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Between Rock and a Rap Place 

Two years ago, Cypress Hill made it clear that a rock side to their music was ready to emerge when their CD, Skull and Bones, included a second CD of rock-oriented material.

Now with their latest release, Stoned Raiders, there's no avoiding the rock facet of Cypress Hill, as rock tracks are placed side by side with hip-hop.

Bandleader B-Real (real name Louis Freese) said fans shouldn't worry that Cypress Hill is shifting genres on them. It's simply another part of the group's long-established efforts to experiment and remain a cutting-edge member of the hip-hop scene.

"That's what you do as an artist. You gamble on your creativity," B-Real said. "And I wouldn't change that because I think that's what people respect about us, that we're not afraid to go against the grain."

According to B-Real, the rock element shouldn't be a total surprise. Cypress Hill dabbled in the style in the early 1990s when the group contributed tracks to the Judgment Night movie soundtrack and has frequently toured with rock acts.

But rock began to move further toward the forefront of the group's thinking when, prior to Skull and Bones, Cypress Hill was invited to do a track for a WCW wrestling compilation, and the group felt a rock-type track would be wellsuited to the theme of the project.

Pleased with their efforts, B-Real and his bandmates, Sen Dog (Senen Reyes), producer/programmer/instrumentalist DJ Muggs (Larry Muggerud) and percussionist Eric Bobo decided to explore the rock style further.

But B-Real said the group members also realized they had to be careful in how they presented this emerging facet of their sound. Part of their following is made up of hip-hop purists who were likely to resent any step away from straight-up hip-hop.

But Cypress Hill couldn't ignore the fact that they liked the way the rock- oriented material was turning out. Eventually they arrived at the idea of adding a second disc of rock material to Skull and Bones.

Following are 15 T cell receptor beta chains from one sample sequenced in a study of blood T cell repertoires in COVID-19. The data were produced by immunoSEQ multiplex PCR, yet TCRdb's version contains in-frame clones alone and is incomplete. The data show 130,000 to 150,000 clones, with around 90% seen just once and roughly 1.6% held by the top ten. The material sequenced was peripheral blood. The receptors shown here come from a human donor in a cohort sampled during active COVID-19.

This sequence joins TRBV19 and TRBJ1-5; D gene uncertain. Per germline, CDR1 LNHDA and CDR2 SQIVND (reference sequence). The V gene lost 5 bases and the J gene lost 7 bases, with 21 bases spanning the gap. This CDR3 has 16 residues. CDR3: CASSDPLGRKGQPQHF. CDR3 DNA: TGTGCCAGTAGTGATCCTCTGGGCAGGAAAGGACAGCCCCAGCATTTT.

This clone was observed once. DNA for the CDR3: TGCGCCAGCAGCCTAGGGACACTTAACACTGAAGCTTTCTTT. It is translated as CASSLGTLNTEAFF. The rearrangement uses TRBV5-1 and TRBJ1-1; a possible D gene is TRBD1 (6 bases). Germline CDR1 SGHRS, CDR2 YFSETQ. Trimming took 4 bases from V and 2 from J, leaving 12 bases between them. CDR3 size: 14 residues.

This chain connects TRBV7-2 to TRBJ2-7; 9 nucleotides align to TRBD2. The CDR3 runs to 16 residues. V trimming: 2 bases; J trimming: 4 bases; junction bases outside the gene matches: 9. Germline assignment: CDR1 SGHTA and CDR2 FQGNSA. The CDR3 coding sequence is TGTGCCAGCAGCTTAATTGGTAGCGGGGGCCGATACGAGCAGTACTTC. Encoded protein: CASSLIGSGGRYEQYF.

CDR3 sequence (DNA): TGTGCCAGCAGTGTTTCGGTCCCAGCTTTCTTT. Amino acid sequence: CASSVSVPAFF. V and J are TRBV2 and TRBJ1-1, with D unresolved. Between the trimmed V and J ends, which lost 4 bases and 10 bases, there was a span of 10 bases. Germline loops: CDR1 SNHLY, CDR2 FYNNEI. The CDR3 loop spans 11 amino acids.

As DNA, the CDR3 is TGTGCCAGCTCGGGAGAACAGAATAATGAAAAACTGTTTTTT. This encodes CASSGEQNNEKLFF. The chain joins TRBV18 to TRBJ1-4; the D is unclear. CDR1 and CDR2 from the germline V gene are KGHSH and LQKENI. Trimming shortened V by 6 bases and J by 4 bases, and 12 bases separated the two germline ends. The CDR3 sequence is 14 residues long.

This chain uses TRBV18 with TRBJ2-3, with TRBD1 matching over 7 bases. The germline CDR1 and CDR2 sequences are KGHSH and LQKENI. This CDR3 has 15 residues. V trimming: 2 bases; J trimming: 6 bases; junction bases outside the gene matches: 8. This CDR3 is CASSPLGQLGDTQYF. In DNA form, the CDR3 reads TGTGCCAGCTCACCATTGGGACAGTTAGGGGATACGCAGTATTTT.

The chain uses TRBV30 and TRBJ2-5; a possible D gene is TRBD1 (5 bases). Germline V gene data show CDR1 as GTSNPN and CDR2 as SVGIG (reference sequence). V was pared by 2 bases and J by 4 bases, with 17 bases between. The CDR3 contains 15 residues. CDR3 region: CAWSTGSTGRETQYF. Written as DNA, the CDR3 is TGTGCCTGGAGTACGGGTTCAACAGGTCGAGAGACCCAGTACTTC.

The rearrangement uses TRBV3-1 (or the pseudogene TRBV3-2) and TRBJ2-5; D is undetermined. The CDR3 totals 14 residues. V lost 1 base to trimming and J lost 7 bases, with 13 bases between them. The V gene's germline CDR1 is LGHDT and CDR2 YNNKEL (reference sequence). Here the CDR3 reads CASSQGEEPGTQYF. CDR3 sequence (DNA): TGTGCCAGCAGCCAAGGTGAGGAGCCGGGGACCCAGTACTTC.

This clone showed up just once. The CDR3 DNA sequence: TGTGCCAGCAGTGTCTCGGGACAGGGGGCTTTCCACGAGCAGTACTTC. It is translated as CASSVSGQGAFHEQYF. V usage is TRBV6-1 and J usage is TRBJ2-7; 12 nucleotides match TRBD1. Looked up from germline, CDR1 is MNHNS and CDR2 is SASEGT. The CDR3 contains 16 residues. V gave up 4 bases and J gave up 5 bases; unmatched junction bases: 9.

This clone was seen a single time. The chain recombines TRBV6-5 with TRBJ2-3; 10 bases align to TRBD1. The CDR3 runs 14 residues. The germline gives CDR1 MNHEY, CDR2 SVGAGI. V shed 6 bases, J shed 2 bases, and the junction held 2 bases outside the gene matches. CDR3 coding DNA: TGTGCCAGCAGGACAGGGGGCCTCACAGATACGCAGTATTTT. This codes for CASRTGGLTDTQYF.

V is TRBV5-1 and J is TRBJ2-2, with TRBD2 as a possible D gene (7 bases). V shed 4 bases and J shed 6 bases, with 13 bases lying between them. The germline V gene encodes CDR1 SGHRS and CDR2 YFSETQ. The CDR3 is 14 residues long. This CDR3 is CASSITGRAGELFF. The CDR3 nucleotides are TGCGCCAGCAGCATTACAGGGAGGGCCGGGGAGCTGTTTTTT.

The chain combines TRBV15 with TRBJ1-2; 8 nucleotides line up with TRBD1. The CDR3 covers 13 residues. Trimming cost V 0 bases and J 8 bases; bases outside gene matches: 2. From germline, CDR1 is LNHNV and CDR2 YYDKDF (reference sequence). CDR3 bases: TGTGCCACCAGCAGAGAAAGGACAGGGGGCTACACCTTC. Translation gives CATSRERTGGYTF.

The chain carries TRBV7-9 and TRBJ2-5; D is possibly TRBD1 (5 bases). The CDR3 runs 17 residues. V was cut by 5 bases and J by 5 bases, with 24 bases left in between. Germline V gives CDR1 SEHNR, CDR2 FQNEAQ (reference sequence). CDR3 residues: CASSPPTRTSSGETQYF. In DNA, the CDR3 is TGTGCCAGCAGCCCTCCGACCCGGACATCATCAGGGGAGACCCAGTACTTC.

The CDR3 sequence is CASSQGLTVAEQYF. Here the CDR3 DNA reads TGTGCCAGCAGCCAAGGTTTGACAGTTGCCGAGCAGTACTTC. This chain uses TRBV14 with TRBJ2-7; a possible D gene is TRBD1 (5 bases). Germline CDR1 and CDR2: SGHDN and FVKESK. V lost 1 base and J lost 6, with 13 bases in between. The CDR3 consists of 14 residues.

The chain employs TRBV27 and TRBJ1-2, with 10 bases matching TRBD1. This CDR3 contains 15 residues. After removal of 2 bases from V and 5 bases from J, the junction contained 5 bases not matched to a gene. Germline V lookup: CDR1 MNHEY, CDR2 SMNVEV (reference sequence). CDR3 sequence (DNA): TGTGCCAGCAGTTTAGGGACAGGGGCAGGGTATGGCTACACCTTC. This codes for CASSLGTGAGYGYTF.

"The hip-hop fans might have gotten turned off by [the rock tracks], so we separated the discs, basically just so people can get into what we're trying to do," B-Real said. "It's there. If you want to listen to it, it's there for you listen to.

"The whole basis of it was so our fans understand that we're doing hip-hop and rock," he said. "Hip-hop is our roots and we'll always be doing it, but we're experimenting with this."

Actually, in a world where metal bands like Rage Against The Machine, Limp Bizkit and Linkin Park have come to freely mix rock and rap, it shouldn't seem so revolutionary that a group with the hip-hop history of Cypress Hill would explore a hybrid of the styles.

And the fact is, rock and rap work well together on Stoned Raiders. Songs like "Trouble" and "Amplified" show that Cypress Hill has a talent for crafting catchy and crunching rock guitar riffs that fit seamlessly alongside the rapped and sung lyrics. The song "Bitter" even eases back on the intensity of most rap-rock to deliver a more ambient change of pace for the CD.

Meanwhile, straight-ahead rap tunes "Kronologik" (which details the ups and downs of Cypress Hill's career) and "Psychodelic Vision" bob and weave nicely behind inventive beats and smartly timed raps.

In fact, Stoned Raiders may be Cypress Hill's strongest effort since the 1995 release Temples of Boom, which preceded a transition period for the group, which emerged from the Southgate suburb of Los Angeles in 1991 with a self-titled debut disc that featured the hit "How Could I Kill A Man."

A second CD, Black Sunday, delivered an even bigger hit, "Insane in the Brain," topped the album charts and firmly established Cypress Hill as one of hip-hop's premier acts.

But after Temples of Boom, the group's third CD, Sen Dog stepped away from Cypress Hill to start a rock-oriented band, SX-10.

At the time, B-Real frequently declared that he felt Cypress Hill would have little trouble carrying on without Sen Dog, who was a frequent songwriting contributor and whose hard-edged voice brought an important contrast to B-Real's more nasal-toned raps.

But the pared down lineup never released a full-length album. The two-year period that preceded Sen Dog's return and the next full-length CD, the 1998 release IV, produced only an EP, "Unreleased and Revamped."

B-Real doesn't deny that Sen Dog's departure shook up the chemistry in Cypress Hill, but he said that any tensions have long since been resolved and Sen Dog was welcomed back with open arms.

"I would say for awhile we were all a little bit disappointed and stuff," B-Real said of Sen Dog's departure. "But being his brothers, we understood what he had to do, what he felt he had to do ... I had a lot of respect for him because he went and did what he had to do."

For his part, Sen Dog quickly assimilated himself back into the group and demonstrated his commitment to Cypress Hill's future.

"He went out of his way to say to us that 'Hey, look, I want [to rejoin], and things were said, but I'm here and I'm down and I got your backs,'" B-Real said. "We were like 'S---, as far as we were concerned, you were just on vacation.'"

Cypress Hill thumps and grooves with the likes of Linkin Park and Adema this Tuesday at the World Arena.

  • Cypress Hill negotiates a musical never-never land

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